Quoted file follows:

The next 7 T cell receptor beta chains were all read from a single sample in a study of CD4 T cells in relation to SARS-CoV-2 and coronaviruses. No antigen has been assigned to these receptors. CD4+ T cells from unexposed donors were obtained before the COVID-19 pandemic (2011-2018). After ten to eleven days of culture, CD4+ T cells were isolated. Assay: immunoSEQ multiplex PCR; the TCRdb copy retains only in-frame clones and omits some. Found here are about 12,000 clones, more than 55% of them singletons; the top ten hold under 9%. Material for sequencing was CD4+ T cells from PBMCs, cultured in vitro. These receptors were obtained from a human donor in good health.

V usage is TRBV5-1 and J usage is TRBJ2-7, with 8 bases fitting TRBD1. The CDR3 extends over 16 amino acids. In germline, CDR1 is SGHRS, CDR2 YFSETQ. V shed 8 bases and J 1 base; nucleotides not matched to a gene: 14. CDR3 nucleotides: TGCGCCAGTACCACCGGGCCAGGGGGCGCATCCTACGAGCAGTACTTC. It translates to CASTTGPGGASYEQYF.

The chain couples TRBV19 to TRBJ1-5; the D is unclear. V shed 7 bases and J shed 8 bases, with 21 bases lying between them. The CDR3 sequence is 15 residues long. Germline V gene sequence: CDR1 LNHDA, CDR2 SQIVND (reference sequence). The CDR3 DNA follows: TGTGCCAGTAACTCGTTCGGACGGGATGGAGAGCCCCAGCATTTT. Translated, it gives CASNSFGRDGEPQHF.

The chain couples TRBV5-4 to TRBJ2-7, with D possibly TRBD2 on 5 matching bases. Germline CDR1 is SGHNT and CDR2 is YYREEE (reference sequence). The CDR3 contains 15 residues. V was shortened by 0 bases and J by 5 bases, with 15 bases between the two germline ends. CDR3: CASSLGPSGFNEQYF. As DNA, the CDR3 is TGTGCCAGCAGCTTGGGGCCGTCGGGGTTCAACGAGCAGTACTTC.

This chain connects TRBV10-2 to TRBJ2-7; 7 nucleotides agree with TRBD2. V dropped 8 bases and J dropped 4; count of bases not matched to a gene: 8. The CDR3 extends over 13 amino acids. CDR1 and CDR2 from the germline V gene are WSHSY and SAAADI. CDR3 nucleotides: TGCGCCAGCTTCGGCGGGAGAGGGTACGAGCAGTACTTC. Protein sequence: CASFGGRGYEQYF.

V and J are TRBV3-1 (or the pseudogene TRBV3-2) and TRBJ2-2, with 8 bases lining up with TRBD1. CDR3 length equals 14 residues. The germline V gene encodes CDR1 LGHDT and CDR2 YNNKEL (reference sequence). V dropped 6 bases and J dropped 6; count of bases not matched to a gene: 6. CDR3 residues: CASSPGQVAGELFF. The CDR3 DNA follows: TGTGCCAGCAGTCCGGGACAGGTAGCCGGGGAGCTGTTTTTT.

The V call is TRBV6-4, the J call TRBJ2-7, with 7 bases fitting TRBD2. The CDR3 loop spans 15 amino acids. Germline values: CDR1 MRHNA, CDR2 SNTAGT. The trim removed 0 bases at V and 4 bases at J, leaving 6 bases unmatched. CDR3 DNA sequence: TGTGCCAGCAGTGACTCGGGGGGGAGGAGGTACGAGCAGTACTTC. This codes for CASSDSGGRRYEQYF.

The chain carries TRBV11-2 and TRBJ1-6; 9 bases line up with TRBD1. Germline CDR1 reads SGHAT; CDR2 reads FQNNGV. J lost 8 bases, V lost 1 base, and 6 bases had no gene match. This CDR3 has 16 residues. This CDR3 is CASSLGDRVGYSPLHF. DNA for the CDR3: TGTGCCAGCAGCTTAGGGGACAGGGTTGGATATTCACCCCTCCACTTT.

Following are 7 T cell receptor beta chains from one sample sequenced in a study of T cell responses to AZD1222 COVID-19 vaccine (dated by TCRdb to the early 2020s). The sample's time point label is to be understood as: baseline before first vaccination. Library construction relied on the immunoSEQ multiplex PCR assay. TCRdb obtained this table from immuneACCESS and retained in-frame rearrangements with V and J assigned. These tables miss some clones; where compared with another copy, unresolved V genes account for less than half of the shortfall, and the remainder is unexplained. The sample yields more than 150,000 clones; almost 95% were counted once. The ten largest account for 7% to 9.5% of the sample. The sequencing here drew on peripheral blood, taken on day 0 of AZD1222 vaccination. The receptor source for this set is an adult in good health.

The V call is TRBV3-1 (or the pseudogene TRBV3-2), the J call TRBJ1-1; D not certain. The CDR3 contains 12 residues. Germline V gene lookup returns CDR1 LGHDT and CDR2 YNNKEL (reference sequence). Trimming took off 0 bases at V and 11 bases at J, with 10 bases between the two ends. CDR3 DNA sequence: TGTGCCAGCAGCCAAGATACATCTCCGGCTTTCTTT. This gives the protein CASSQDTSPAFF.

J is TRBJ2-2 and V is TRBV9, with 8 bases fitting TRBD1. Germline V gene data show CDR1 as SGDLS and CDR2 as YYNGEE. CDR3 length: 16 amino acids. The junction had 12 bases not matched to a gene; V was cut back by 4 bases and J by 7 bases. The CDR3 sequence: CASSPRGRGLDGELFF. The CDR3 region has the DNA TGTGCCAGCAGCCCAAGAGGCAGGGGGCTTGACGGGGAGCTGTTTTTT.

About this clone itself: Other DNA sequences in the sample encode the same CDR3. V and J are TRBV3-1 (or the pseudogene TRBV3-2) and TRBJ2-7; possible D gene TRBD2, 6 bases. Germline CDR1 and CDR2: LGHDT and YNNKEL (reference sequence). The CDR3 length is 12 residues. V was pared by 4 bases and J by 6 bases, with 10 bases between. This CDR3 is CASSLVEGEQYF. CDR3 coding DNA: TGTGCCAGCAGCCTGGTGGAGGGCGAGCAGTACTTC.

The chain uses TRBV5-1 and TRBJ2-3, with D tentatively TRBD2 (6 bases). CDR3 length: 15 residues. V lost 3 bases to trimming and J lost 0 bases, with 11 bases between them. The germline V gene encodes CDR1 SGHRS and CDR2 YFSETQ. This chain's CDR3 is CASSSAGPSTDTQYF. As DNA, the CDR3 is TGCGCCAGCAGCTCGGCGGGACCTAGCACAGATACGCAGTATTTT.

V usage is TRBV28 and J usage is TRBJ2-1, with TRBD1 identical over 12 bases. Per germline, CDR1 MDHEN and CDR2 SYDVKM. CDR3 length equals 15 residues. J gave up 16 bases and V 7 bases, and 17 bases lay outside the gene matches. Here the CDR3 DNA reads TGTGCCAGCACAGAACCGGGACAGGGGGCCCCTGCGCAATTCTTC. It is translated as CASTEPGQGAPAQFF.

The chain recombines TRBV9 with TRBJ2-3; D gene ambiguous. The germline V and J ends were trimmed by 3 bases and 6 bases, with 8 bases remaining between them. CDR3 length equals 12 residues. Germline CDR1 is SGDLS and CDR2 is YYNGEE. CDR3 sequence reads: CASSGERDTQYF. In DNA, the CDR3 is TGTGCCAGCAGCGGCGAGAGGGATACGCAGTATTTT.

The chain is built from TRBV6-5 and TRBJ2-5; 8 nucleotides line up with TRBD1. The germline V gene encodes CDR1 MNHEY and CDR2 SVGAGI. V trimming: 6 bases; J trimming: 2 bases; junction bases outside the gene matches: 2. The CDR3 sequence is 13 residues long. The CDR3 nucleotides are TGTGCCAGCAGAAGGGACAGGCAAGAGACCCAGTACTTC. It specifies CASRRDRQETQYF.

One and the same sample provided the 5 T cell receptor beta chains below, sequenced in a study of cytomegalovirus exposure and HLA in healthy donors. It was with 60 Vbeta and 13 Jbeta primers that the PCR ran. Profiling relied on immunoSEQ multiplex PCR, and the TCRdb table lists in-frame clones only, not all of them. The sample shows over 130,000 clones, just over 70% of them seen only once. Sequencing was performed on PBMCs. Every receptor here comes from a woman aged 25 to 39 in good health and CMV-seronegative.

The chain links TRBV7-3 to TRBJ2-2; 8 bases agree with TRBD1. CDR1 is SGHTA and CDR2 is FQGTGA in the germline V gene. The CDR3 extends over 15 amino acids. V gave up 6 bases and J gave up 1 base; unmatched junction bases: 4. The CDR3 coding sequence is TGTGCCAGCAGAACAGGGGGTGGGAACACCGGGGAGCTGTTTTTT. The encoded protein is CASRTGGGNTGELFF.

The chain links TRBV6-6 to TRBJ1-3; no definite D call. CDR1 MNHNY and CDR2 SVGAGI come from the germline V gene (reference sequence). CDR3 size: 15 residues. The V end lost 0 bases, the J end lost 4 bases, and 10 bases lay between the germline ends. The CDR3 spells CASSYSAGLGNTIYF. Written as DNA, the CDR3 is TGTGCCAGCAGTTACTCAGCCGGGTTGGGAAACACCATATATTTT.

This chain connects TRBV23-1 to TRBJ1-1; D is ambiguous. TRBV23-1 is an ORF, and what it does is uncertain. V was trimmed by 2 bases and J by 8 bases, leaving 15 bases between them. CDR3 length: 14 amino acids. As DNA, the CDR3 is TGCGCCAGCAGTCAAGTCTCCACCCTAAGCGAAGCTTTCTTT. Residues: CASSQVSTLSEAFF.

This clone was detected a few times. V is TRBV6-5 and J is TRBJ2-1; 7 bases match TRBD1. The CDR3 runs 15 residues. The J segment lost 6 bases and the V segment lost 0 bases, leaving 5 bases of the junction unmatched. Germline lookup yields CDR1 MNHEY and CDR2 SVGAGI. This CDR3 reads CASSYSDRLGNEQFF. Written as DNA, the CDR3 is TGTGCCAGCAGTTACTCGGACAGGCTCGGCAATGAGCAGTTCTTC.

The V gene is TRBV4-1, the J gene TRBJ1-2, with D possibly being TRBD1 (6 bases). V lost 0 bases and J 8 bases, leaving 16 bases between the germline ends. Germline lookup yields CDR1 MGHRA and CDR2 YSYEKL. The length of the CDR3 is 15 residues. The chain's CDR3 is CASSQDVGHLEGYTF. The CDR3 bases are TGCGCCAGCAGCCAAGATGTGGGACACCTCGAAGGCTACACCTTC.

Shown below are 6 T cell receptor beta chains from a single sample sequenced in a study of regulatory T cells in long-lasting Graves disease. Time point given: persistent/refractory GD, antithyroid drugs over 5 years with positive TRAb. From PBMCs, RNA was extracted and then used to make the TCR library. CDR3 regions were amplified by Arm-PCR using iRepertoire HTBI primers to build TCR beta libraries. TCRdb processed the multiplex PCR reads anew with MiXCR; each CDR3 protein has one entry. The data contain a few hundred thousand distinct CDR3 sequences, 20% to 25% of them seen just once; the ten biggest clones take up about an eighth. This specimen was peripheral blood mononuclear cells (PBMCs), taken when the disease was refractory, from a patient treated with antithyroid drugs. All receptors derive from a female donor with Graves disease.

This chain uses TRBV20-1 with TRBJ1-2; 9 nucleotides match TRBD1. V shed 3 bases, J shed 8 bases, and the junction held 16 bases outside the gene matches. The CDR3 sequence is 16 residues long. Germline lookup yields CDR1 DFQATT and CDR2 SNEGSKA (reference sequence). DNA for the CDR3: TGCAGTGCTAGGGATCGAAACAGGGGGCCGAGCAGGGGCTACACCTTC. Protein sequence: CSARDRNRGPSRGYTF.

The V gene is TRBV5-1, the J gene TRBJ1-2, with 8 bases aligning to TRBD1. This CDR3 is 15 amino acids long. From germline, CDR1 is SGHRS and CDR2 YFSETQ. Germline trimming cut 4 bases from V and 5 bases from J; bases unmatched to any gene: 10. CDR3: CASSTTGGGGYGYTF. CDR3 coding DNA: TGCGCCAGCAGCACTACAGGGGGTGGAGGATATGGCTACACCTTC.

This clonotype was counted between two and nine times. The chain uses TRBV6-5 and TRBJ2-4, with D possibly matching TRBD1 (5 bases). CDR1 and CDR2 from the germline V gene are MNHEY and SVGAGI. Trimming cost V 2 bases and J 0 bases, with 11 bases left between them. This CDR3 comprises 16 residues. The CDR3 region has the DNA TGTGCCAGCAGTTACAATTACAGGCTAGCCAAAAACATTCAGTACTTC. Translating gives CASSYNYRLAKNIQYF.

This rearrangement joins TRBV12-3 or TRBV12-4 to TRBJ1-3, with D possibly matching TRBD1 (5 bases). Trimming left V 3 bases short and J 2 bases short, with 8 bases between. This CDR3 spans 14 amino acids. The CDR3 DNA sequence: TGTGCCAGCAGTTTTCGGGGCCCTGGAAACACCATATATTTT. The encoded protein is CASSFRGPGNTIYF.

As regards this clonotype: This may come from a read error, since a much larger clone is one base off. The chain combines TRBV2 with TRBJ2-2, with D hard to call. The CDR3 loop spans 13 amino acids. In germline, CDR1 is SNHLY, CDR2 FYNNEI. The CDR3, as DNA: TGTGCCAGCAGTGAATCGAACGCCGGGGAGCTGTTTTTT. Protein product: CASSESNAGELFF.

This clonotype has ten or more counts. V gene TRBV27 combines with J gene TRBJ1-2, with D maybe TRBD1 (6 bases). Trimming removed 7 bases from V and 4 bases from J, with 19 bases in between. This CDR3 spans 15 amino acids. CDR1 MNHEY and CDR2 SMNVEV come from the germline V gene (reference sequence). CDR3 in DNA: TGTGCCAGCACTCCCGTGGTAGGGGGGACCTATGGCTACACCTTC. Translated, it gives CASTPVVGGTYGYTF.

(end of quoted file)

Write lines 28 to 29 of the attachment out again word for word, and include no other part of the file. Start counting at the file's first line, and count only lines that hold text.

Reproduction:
As regards this clonotype: This may come from a read error, since a much larger clone is one base off. The chain combines TRBV2 with TRBJ2-2, with D hard to call. The CDR3 loop spans 13 amino acids. In germline, CDR1 is SNHLY, CDR2 FYNNEI. The CDR3, as DNA: TGTGCCAGCAGTGAATCGAACGCCGGGGAGCTGTTTTTT. Protein product: CASSESNAGELFF.

This clonotype has ten or more counts. V gene TRBV27 combines with J gene TRBJ1-2, with D maybe TRBD1 (6 bases). Trimming removed 7 bases from V and 4 bases from J, with 19 bases in between. This CDR3 spans 15 amino acids. CDR1 MNHEY and CDR2 SMNVEV come from the germline V gene (reference sequence). CDR3 in DNA: TGTGCCAGCACTCCCGTGGTAGGGGGGACCTATGGCTACACCTTC. Translated, it gives CASTPVVGGTYGYTF.